So we have to separate from our thoughts, feeling, and will as a consciousness, as an essence, as a soul, in which we are seeing a separation between ourselves and the different negative thoughts that may emerge in a situation—whether from an ego of anger, of resentment, and pride, etc. Likewise, we observe the different emotions and impulses that act. We examine ourselves moment-by-moment, instant-by-instant. Self-observation is the means of gathering data about our faults, so that in situations that provoke our deepest subconscious elements, we begin to see the darkness in ourselves so that we can extract light. When you comprehend the source of each ego and defect, we extract the light or soul that is conditioned or trapped in those elements.
We also have exercises to empower our self-observation because it is impossible to stay conscious in this sense without energy. We have mantras that we use, sacred sounds, exercise known as Sacred Rites of Rejuvenation. These are a form of Tibetan yoga, which we have books about. There are practices of pranayama, which are very important exercises, which you can read in books like Kundalini Yoga and The Yellow Book. Pretty much all the books that Samael Aun Weor wrote all have practices that we use, and the most important one is meditation.
Meditation, as the state of awaken perception, cannot be realized if we are not gathering data in our daily life. So, the most important thing we do in our studies as the beginning is self-observe and the best way that you can learn that practice is if you study Treatise of Revolutionary Psychology. That book has a lot of depth. I mean, it is a simple concept, you know, observing yourself, but knowing what that means and how it works is a very delicate skill. It is something that we cultivate with a lot of work. This conscious work is learning to see ourselves as we are, and not as we presume ourselves to be.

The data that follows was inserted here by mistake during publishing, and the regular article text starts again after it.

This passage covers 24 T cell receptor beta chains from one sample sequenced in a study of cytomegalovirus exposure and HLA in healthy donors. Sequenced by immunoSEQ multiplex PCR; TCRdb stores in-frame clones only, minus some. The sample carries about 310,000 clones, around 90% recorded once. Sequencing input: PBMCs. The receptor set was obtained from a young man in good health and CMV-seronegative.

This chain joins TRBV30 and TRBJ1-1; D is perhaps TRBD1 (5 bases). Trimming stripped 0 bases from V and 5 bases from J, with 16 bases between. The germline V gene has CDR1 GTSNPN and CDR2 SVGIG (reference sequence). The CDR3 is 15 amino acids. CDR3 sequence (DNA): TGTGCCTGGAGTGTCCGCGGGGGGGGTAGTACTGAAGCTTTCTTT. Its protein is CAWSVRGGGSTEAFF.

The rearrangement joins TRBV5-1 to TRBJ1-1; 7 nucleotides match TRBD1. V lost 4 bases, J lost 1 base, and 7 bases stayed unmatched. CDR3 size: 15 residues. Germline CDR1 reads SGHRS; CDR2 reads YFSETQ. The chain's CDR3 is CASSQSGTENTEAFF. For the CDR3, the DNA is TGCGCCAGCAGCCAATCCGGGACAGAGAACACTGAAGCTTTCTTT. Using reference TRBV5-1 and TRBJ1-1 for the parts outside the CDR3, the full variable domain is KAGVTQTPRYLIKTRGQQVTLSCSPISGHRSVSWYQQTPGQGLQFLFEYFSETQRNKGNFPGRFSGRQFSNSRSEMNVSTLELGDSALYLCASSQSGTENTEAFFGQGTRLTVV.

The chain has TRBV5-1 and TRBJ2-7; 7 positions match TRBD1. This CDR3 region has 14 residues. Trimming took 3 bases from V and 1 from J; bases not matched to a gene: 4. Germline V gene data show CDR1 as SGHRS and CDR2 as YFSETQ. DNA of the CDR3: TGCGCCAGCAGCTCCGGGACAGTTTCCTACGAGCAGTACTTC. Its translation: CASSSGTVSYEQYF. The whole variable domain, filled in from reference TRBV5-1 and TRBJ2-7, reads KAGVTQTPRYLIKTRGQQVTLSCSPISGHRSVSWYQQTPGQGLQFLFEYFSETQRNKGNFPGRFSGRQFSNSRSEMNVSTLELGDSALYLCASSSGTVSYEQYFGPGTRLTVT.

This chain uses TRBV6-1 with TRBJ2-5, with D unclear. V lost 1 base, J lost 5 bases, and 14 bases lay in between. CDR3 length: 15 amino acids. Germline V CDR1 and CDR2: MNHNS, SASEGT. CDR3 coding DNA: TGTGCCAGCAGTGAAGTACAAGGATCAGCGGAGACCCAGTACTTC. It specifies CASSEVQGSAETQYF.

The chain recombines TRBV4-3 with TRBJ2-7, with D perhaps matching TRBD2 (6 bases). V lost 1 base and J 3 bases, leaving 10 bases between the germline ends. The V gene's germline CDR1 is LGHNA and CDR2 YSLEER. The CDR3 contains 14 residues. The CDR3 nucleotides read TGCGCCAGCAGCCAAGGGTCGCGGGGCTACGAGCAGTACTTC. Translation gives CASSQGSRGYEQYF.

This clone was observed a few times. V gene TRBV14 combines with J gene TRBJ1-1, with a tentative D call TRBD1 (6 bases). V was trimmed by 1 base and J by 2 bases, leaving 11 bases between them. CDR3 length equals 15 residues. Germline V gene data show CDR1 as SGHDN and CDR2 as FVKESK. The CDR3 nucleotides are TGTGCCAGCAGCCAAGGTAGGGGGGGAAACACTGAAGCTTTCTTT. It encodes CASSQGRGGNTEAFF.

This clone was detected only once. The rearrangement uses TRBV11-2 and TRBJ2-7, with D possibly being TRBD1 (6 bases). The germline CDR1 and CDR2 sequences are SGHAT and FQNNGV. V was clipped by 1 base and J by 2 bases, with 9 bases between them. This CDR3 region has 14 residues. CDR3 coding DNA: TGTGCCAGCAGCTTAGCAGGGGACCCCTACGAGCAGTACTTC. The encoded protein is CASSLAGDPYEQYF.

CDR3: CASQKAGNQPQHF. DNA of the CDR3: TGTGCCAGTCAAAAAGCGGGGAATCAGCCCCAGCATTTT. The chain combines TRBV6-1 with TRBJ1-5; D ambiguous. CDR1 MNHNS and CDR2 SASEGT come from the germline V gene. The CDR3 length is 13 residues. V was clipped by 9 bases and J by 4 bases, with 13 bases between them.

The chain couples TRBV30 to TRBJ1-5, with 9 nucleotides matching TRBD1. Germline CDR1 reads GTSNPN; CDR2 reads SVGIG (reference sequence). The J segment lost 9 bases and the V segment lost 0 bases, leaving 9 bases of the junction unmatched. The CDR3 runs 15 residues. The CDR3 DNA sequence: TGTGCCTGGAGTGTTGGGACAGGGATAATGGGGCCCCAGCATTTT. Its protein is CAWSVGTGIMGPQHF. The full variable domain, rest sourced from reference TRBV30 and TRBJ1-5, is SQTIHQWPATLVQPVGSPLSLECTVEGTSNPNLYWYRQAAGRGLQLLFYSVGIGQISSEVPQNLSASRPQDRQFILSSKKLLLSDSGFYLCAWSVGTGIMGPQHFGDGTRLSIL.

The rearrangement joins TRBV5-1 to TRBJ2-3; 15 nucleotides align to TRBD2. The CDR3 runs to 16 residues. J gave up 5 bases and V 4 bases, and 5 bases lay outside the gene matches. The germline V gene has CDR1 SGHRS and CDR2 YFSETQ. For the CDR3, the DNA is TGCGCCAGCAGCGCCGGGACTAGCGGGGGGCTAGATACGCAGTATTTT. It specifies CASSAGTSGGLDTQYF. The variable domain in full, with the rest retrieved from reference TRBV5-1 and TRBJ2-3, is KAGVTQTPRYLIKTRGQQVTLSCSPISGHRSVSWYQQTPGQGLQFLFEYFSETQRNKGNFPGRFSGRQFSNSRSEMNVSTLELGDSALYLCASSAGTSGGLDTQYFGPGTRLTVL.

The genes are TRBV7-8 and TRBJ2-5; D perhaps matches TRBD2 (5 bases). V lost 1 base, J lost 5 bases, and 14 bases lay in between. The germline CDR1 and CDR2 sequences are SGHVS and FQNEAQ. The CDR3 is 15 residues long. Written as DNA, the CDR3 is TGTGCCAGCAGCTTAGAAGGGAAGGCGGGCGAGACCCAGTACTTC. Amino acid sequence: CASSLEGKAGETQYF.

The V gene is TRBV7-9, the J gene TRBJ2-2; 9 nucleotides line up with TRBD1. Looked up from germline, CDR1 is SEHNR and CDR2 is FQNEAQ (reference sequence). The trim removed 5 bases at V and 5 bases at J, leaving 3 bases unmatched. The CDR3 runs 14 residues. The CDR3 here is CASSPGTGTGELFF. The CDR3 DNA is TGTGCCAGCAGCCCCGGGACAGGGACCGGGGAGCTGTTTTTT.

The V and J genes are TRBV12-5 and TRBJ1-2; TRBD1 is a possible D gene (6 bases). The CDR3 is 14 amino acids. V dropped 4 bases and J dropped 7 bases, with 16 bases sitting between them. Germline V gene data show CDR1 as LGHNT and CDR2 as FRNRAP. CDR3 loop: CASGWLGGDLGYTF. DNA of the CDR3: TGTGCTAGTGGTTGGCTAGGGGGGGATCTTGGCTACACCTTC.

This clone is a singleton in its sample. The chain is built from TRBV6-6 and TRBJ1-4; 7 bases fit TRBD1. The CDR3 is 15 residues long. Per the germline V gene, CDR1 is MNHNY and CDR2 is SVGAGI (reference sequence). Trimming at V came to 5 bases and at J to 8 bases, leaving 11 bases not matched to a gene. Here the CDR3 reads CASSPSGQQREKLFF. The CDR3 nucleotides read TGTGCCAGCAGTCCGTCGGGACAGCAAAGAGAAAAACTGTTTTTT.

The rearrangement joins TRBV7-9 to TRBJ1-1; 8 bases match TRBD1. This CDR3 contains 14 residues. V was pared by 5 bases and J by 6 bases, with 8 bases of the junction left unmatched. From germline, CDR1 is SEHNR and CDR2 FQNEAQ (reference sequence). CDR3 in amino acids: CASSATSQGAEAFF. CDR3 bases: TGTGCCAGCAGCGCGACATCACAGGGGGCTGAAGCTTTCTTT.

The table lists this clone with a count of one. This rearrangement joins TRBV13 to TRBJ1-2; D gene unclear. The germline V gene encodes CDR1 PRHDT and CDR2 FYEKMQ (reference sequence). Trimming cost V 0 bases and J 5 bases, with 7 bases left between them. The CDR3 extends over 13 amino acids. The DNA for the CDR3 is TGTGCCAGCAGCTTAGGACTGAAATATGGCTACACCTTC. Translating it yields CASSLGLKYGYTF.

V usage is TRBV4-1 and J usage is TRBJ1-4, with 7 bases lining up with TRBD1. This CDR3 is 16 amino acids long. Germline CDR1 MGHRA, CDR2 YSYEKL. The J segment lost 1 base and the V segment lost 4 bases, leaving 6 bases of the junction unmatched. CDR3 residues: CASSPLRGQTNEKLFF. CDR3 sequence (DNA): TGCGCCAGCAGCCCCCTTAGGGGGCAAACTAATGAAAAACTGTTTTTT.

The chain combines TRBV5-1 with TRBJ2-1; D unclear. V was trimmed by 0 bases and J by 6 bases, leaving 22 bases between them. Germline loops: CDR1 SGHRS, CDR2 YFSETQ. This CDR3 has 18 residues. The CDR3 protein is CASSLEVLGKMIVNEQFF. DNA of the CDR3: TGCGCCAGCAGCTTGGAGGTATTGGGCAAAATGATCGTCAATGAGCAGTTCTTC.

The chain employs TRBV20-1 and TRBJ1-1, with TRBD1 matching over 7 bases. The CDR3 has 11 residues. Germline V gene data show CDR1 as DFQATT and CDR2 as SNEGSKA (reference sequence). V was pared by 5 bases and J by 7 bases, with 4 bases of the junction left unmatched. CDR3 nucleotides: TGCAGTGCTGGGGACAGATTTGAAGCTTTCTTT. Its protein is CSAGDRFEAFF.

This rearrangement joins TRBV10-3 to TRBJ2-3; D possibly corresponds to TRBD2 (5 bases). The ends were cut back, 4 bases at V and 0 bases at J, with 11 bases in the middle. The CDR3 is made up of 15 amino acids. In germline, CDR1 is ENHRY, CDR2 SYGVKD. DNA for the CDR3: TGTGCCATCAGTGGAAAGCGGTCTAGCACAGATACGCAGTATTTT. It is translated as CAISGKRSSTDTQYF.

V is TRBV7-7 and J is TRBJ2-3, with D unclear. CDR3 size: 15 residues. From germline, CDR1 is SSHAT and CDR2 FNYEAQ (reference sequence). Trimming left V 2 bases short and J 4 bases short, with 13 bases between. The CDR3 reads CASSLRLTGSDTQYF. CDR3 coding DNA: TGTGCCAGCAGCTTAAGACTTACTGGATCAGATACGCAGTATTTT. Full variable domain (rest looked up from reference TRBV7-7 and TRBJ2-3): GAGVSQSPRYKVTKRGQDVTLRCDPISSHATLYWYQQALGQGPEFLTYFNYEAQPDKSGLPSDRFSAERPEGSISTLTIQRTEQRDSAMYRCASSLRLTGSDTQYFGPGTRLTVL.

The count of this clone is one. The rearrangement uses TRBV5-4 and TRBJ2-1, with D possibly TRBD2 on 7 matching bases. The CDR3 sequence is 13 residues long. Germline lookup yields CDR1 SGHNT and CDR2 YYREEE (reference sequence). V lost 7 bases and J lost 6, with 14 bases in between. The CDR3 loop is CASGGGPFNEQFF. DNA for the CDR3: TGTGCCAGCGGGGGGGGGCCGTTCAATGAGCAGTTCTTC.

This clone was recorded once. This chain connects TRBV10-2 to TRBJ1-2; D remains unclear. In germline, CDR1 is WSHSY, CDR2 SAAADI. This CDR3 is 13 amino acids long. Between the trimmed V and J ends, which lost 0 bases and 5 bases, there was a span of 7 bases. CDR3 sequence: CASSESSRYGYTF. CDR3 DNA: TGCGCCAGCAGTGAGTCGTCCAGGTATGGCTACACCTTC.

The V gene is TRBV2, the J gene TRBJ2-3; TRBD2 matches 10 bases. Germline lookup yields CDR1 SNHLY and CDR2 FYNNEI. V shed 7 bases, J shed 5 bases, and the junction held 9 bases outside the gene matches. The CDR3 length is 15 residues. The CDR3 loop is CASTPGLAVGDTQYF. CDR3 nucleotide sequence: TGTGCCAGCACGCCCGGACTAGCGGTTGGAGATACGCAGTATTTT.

And again, self-observation is empowered with working with energy. Those are the two main things we work with and that is what serves as the foundation for meditation. So, I can reference for you those books, especially. We have them available on gnosticteachings.org in an online format, but also you can purchase books from the Gnostic Store. I hope that answers your question.
Question: I have a quick question. You talk about energy in this lecture and I was wondering... you were giving an example of the car. It's got all the moving parts. It all functions and work together as a whole, but what if a person has a chronic illness? Will that energy short circuit or not flow as well? Is there something that a person with a chronic illness might have to do differently in order to, you know, do the same work?